Prostate Cancer and Alcohol

Medically Reviewed by Melinda Ratini, MS, DO on May 07, 2022
3 min read

Though alcohol is a risk factor for many kinds of cancers, you won’t always find prostate cancer on the list. It doesn’t mean you’re in the clear where alcohol is concerned. Some research points to past drinking habits as a surer measure of risk than current alcohol consumption. Other studies conclude that current heavy or binge drinking amps up your chances of getting prostate cancer.

Reports and advice on whether to drink at all can conflict, too. For example, some doctors prescribe a no-alcohol lifestyle. Meanwhile, others think a little is OK. Your doctor is your best guide.

In a recent study, researchers found men who’d drunk heavily from their mid-teens to almost age 50 – at least seven drinks per week – were three times more likely to get high-grade prostate cancer than those who didn’t drink alcohol. “High-grade” refers to a scoring system of how cancer tissue appears under a microscope. Less healthy and more aggressive cells get higher numbers and indicate more intensive treatment is needed. Though researchers in this study didn’t find a link between current drinking patterns and high-grade prostate cancer, others have.

A long-range Canadian study on people who’d been diagnosed with prostate cancer found men who drank more than eight alcoholic drinks a week had a higher mortality rate than non-drinkers.

And a recent, in-depth study found alcohol ramped up the growth of prostate tumors and speeded the tissues’ progression to metastatic prostate cancer. This means the disease has spread to other areas of the body. The researchers in this case advised men diagnosed with prostate cancer to promptly cut out all alcohol. (It’s key to do it gradually, under your doctor’s care, especially if you drink often or heavily.)

The Prostate Cancer Foundation takes a slightly more chill approach when it comes to drinking alcohol pre-diagnosis, and to keep cancer at bay: You can safely have one drink per day. The U.S. dietary guidelines used to advise two alcoholic drinks a day tops, but they’ve cut the number.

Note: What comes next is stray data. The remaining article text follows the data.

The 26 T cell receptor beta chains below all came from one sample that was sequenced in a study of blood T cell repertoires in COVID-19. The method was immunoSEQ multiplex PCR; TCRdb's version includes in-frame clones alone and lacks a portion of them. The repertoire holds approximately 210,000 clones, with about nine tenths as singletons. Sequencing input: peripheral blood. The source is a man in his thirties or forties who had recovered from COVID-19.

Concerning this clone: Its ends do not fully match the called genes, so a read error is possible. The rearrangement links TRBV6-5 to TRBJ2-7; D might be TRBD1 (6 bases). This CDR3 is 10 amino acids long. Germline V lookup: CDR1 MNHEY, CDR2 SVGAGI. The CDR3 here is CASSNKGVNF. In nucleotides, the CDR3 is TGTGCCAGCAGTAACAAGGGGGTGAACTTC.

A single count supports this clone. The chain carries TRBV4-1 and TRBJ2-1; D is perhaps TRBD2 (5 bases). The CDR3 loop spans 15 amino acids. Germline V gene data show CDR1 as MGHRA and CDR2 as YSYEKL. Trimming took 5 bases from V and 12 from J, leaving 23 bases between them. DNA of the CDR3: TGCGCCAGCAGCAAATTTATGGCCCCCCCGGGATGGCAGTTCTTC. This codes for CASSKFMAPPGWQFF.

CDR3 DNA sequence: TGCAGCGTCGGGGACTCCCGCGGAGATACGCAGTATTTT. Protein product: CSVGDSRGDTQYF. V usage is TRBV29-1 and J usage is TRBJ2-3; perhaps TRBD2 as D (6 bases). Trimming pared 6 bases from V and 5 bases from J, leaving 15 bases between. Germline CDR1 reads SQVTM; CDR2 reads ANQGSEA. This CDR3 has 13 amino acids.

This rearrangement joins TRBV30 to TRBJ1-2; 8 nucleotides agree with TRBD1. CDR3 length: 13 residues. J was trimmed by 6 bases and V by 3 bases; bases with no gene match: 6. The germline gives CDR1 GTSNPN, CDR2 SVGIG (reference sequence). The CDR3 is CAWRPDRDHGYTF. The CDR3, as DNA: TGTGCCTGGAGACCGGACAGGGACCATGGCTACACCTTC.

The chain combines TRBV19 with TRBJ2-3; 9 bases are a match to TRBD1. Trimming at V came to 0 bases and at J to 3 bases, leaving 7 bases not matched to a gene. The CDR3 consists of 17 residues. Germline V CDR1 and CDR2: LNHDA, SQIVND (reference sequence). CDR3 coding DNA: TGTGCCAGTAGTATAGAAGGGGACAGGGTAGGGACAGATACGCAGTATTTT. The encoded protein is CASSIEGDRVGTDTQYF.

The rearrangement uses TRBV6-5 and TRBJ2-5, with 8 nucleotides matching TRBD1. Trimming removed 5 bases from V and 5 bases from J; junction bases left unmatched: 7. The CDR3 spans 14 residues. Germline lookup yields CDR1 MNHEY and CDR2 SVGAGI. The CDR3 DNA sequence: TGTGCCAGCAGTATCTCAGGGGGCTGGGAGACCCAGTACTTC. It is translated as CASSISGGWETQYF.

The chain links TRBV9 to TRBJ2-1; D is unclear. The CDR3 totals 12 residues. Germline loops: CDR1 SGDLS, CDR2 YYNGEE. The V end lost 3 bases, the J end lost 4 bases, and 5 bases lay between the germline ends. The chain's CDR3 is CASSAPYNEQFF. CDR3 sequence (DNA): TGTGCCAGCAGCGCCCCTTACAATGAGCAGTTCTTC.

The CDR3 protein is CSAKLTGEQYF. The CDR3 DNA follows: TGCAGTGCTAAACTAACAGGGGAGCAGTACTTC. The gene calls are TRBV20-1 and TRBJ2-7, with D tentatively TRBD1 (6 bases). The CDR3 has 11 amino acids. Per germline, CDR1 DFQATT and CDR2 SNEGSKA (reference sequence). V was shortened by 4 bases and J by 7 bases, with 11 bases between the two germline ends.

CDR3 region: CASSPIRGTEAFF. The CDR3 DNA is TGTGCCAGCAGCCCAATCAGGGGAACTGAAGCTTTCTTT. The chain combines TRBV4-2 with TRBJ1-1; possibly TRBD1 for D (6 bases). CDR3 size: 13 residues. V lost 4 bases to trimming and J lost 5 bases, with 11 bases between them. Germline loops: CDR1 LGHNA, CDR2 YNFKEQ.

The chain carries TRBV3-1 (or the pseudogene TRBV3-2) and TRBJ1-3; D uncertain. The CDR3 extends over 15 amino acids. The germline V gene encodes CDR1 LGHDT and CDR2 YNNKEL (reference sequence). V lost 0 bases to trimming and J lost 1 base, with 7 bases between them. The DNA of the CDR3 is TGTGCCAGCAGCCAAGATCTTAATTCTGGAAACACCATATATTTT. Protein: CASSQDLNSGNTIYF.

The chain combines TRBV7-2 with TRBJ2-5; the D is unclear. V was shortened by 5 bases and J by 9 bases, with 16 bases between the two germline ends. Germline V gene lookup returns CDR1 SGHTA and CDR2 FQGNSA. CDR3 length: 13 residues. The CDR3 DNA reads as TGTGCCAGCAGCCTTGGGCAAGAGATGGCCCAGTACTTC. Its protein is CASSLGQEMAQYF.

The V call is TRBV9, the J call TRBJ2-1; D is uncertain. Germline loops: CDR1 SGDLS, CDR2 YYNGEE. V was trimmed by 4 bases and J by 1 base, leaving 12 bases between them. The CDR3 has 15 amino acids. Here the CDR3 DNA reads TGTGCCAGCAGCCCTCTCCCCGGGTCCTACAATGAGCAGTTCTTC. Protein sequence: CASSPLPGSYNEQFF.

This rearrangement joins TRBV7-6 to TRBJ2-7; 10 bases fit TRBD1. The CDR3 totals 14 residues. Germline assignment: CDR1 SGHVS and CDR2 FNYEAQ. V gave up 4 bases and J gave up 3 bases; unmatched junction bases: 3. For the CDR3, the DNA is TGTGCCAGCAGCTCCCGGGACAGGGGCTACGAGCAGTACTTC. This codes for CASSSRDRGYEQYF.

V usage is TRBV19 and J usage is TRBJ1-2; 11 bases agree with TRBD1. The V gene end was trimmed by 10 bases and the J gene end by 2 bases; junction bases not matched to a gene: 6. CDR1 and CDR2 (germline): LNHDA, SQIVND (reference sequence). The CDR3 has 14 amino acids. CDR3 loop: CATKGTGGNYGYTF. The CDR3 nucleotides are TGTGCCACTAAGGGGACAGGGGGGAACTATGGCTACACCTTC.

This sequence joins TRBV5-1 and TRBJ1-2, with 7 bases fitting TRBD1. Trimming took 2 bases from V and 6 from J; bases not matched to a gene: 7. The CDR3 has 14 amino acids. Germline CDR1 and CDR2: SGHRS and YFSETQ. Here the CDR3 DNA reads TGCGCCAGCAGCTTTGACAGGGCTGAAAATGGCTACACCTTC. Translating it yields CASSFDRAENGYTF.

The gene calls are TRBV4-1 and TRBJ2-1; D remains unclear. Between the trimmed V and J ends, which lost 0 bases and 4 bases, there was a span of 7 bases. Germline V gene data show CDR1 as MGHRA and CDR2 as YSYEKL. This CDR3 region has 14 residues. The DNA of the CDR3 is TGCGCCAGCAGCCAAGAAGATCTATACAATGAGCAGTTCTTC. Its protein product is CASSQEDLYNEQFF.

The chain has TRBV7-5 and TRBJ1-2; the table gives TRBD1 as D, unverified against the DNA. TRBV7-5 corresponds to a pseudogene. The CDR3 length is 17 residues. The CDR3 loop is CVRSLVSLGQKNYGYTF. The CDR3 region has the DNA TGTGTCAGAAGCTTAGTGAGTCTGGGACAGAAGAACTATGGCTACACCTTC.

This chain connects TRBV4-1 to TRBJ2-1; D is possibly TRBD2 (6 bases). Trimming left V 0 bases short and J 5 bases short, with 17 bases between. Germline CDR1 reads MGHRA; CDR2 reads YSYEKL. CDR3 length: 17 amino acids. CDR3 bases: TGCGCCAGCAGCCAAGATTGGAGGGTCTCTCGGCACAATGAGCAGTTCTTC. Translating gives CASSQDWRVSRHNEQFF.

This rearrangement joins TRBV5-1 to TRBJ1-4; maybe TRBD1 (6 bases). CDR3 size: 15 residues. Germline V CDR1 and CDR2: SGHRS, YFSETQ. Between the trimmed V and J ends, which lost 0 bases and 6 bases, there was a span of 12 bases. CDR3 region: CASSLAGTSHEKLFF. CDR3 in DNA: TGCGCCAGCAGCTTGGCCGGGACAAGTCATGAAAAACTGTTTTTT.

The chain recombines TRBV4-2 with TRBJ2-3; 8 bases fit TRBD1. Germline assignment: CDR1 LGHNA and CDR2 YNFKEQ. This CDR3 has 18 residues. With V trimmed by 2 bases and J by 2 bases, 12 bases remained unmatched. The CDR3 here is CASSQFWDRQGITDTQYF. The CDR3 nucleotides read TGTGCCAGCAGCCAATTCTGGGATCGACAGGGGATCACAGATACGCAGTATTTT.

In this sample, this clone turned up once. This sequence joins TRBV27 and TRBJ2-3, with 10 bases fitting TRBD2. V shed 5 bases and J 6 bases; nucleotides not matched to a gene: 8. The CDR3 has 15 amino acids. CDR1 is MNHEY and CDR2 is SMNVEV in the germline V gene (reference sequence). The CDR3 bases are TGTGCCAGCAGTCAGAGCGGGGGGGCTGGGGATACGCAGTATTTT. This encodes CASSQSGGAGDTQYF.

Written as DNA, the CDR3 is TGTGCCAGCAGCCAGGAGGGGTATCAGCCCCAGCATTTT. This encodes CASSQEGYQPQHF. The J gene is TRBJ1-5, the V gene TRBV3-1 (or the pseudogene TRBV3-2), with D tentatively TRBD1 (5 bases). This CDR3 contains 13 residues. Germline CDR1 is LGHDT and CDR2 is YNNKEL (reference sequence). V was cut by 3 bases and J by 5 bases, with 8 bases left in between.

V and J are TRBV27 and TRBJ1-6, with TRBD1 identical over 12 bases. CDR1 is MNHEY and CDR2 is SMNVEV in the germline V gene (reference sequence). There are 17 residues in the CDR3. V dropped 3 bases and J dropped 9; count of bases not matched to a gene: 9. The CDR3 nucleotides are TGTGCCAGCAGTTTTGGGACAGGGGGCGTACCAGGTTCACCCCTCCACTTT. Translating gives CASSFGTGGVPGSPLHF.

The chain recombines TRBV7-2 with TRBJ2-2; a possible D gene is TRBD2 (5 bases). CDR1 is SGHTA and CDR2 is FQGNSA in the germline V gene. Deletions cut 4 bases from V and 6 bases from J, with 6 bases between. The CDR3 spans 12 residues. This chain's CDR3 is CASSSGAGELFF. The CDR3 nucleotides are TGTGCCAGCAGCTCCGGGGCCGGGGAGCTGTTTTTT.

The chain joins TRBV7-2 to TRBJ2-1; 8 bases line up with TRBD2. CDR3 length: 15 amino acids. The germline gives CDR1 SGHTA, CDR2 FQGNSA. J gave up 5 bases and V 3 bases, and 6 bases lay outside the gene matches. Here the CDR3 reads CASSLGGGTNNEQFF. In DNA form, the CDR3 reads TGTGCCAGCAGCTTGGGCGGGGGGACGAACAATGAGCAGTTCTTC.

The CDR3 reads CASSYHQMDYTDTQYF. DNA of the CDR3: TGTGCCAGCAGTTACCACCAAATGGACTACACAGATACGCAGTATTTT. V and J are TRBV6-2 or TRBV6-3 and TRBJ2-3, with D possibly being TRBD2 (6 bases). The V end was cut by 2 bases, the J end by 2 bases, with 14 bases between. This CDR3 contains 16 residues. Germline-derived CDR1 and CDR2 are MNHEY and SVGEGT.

And for the one drink, there’s a preference: a glass of red wine. The resveratrol in it is an antioxidant that might have cancer-fighting properties.

Despite wine’s slight edge, all alcohol has ethanol, a toxic chemical compound that also can damage body tissue.

When it comes to prostate cancer surgery, guidelines tend to get strict again. It’s key to be honest about your drinking habits with your doctor. They’ll guide you on how much, if any, is safe, and if it’s safe to stop drinking alcohol immediately.

Quitting drinking too suddenly can be dangerous for some people. It can trigger side effects like delirium (confused thinking) and seizures and can even be fatal. If needed, your doctor can prescribe meds to keep this from happening.

Even modest drinkers are at risk for complications during and after surgery. These could include heart problems, bleeding, infections, and having to stay in the hospital for longer.

When you attempt to quit, tell your doctor right away if:

  • You have a headache or feel like you’re going to throw up.
  • Your anxiety amps up.
  • You can’t sleep without drinking.
  • You can’t stop drinking.

These are some of the first signs of alcohol withdrawal and can be treated.

The same goes if you get radiation therapy for prostate cancer. Some hospitals stick to the “moderation” route. As always, your doctor will give you the best advice.